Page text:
For Prolog we have defined one token keyword, that obviously represents the keywords of the language, one token function, representing the predefined functions that exist in Prolog and the usual tokens string, operator, number, identifier or variable (all the variables in Prolog must begin with capital letter or _). Also you can find tokens describing comments (line and block) and whitespaces. This kind of tokens should receive a special treatment.

    With the definition of tokens it is possible now to add syntax coloring. We can do that with this small piece of code:

    # Syntax Coloring
    COLOR:function: {
        default_coloring:"default";
        font_type:"bold";
    }
    
    COLOR:line_comment: {
        default_coloring:"comment";
    }
    
    COLOR:list: {
        default_coloring:"string";
    }
    

    It is not necessary to specify a color for keyword, function, etc, because there exists a default color for the tokens defined as keywords, or comments, or operator. Of course, it is possible to override the default syntax coloring. It is also possible to change other properties, like the font or the background color. For more info, take a look here.

    Copy and paste all the code above in your NBS file. If you install now the module in you Development IDE and restart NetBeans, you can see syntax coloring in a Prolog example file.

    60-finish.png

    Grammar definition

    First, comments and whitespaces should be ignored by the syntax analyser. This is achieved by using the keyword skip.
    SKIP:comment
    SKIP:line_comment
    SKIP:whitespace
    

    At this point, it is important to speak about the AST View and the Tokens View. These two views provided by the IDE are really useful when you are using Schliemann, actually, they are essential if you want to debug your grammar or your tokens definition.

    To activate them, right-click the file prolog.nbs in the Project window and select "AST View" and "Tokens View". Now, you should see the AST and the Tokens browser window. If you select now your prolog example file, while leaving the Tokens view open, you should see the tokens of this file. These two views always show the AST and tokens of the currently selected file.

    An example of the Tokens View and AST View in action:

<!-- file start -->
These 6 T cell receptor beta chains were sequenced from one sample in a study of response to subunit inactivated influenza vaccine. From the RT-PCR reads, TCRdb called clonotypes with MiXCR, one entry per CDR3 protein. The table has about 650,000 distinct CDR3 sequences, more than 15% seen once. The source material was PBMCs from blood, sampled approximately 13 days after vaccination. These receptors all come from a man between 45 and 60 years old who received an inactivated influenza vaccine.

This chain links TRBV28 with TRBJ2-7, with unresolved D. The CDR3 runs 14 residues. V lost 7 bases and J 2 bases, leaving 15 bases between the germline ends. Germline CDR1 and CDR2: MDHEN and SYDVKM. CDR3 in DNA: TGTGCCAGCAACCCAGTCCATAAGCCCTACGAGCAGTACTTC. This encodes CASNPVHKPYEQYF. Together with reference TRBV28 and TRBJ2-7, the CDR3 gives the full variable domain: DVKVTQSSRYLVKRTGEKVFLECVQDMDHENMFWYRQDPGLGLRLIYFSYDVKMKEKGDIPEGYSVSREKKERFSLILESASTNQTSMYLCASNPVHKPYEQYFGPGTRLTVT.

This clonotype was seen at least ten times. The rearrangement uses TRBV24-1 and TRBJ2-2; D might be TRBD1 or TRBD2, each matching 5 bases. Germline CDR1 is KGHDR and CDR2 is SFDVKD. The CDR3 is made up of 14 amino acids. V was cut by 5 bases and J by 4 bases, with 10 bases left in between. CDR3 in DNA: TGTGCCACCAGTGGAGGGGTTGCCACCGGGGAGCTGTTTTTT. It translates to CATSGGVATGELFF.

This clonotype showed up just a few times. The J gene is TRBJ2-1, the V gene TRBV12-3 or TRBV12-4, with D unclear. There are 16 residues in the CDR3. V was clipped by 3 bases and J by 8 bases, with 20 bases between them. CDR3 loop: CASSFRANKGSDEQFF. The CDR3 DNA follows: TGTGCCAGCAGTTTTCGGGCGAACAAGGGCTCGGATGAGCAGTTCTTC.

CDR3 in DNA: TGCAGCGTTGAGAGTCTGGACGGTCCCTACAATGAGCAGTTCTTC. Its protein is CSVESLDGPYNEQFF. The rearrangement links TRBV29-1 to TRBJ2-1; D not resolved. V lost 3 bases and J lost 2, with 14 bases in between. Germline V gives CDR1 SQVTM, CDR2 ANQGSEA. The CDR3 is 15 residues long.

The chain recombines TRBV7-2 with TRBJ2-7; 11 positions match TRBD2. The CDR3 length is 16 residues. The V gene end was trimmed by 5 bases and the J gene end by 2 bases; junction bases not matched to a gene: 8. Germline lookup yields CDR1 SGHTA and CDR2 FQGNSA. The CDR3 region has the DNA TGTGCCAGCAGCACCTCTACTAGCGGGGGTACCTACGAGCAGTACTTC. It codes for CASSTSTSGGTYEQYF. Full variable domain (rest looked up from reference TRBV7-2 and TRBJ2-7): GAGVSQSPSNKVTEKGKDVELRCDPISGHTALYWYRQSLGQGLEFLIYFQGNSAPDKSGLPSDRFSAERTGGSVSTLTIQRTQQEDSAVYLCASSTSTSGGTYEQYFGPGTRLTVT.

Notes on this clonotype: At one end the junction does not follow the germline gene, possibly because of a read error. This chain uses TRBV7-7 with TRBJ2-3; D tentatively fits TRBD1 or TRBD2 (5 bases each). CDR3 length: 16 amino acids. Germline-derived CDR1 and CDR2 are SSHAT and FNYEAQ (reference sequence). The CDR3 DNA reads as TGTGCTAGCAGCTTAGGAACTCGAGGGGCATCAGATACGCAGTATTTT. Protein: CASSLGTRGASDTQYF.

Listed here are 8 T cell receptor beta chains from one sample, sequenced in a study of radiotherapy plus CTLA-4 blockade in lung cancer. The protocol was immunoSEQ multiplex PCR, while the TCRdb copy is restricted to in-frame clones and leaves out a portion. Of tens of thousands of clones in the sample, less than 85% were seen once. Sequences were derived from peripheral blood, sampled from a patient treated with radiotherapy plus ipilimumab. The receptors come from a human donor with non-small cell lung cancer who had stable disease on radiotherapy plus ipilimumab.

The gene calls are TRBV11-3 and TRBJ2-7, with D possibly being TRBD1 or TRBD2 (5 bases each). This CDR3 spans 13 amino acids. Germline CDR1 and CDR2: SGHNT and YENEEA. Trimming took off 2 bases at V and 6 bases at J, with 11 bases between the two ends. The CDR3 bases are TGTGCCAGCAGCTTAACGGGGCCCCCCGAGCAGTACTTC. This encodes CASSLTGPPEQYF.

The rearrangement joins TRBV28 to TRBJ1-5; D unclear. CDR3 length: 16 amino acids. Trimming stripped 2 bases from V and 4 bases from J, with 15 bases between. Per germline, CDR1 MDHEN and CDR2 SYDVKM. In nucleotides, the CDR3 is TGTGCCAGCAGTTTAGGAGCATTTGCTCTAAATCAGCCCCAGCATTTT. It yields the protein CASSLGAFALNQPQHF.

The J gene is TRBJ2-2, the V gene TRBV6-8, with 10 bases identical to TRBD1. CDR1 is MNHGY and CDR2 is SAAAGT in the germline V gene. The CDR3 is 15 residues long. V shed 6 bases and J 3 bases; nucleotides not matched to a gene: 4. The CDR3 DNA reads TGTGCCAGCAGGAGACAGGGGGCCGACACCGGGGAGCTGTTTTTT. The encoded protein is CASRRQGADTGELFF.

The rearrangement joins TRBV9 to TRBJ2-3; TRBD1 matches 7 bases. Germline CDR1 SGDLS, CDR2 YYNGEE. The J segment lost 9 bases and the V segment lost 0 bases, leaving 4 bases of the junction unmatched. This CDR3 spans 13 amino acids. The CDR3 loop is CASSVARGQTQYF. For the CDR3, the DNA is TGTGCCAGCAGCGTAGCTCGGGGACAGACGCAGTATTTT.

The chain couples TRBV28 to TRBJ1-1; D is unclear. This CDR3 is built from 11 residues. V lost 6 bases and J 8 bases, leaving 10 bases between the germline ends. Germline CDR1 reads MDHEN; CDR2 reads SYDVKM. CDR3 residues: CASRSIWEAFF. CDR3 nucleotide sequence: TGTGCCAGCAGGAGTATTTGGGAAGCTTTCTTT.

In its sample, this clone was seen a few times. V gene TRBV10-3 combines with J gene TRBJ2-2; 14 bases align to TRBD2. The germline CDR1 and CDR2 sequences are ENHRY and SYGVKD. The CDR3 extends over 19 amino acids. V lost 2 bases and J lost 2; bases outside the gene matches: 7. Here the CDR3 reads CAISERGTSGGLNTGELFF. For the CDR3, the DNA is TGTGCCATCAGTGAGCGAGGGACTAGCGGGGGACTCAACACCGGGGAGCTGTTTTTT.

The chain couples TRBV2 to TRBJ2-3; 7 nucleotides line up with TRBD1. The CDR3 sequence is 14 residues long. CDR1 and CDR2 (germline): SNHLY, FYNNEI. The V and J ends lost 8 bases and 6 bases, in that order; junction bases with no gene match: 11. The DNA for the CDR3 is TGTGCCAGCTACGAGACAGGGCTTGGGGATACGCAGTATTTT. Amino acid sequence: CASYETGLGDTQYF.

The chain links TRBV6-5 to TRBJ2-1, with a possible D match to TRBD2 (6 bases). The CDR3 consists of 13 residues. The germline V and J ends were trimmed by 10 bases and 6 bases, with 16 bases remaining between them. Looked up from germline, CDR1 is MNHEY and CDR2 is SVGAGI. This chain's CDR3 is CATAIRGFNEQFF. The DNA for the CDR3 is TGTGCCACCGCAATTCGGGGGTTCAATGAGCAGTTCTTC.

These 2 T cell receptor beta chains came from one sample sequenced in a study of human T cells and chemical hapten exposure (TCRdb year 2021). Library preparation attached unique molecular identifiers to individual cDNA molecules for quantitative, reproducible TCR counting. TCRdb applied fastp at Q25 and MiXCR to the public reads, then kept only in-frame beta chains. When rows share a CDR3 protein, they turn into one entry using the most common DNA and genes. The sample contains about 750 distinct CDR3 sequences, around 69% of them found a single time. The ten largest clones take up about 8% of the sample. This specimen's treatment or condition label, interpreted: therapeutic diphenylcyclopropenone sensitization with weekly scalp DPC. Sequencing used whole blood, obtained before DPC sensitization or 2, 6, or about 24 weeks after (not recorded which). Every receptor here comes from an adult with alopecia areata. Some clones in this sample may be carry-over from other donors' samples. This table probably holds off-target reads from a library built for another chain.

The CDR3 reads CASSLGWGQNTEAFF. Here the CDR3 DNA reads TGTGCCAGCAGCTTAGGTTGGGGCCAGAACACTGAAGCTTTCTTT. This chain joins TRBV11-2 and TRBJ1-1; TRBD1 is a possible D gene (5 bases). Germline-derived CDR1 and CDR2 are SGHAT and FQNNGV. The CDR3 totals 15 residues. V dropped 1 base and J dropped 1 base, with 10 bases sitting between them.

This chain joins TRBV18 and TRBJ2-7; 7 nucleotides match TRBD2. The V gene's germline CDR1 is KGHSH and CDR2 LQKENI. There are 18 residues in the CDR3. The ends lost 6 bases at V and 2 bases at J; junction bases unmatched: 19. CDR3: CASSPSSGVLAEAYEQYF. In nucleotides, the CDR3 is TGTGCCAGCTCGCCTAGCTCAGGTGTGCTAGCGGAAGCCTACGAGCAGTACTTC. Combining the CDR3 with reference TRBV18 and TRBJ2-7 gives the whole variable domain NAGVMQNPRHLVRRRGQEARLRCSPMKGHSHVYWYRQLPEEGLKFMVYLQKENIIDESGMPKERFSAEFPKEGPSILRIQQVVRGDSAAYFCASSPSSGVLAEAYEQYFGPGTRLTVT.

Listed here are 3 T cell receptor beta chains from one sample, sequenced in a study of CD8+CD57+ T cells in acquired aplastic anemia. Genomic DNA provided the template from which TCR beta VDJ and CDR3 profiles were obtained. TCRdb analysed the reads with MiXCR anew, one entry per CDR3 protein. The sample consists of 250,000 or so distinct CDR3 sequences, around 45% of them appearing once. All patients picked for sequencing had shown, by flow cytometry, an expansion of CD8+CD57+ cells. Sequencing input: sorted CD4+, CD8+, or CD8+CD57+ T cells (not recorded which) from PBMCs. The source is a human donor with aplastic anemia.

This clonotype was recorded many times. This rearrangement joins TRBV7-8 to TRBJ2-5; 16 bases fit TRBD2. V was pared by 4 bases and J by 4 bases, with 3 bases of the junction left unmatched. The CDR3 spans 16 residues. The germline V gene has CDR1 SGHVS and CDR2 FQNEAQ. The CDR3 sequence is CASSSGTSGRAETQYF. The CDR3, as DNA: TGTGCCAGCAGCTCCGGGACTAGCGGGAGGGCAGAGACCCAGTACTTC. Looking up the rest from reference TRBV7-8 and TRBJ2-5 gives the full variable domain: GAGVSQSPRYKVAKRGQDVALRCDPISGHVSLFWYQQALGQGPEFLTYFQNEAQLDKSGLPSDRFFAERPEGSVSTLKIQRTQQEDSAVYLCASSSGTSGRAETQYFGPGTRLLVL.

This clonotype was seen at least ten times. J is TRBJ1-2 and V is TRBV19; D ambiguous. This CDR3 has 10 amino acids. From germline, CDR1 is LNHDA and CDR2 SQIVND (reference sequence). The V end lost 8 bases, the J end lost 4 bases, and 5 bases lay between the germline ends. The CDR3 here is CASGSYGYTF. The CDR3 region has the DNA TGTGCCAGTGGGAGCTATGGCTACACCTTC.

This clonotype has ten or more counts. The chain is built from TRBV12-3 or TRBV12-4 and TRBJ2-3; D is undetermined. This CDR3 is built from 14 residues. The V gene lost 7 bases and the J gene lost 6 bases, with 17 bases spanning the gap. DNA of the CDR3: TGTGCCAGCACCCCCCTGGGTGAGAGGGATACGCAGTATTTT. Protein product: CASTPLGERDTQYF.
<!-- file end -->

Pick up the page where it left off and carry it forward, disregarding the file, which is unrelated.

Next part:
60-finish.png


    In Schliemann, grammar is described in form similar to JavaCC (extended BNF). The grammar must be LL, since LR and LALR grammar are not accepted.

    There are some things that you should have into account when you are writing a grammar for Schliemann. First of all, the grammar should be LL(1) (that means that the parser can only look ahead one symbol when analyzing text). So if you have rules whose right hand sides start with the same element, you should transform these rules. For example, instead of writing:

    Statement = Fact | Clause;
    Fact = Structure ".";
    Clause = Structure ":-" ListOfStructures ".";
    

    which will not work properly, you should write something like that:

    Statement = Structure ("." | ":-" ListOfStructures ".");
    

    Also, you must remove left recursion in your grammar, which implies that you cannot have rules like that:

    ListOfStructures = ListOfStructures BooleanOperation Structure;
    ListOfStructures = Structure;
    

    but you should re-write the above as follows:

    ListOfStructures = Structure (BooleanOperation Structure)* ;
    

    As a result of those transformations, the grammar you write is less strict than the original syntax definition of the language, don't worry. You are not writing a compiler, so, if your grammar is not powerful enough to detect all the possible syntax errors, it is also OK.

    Last, but not least, be patient. Schliemann is not a tool to write compilers, like ANTLR or yacc. It has some limitations and sometimes, if you have some errors in your tokens definition or in your grammar, you will not get any information about it. The error messages provide not really useful information and you should work out by inspection of your .nbs file or by trial and error.

    After these remarks, we can go on to the grammar for Prolog. The syntax of prolog is deceptively simple. A logic program is made up of clauses and facts. A simplified definition of the grammar:

    clause := predicate ":-" (predicate)+ "."
    fact := predicate "."
    

    Predicates can be function symbols with or without arguments or infix binary operators like "=". Aritmetic expressions can also appear. For more detail on Prolog there are several resources like this or this, but for the purpose of this tutorial it is not important to understand deeply the Prolog syntax.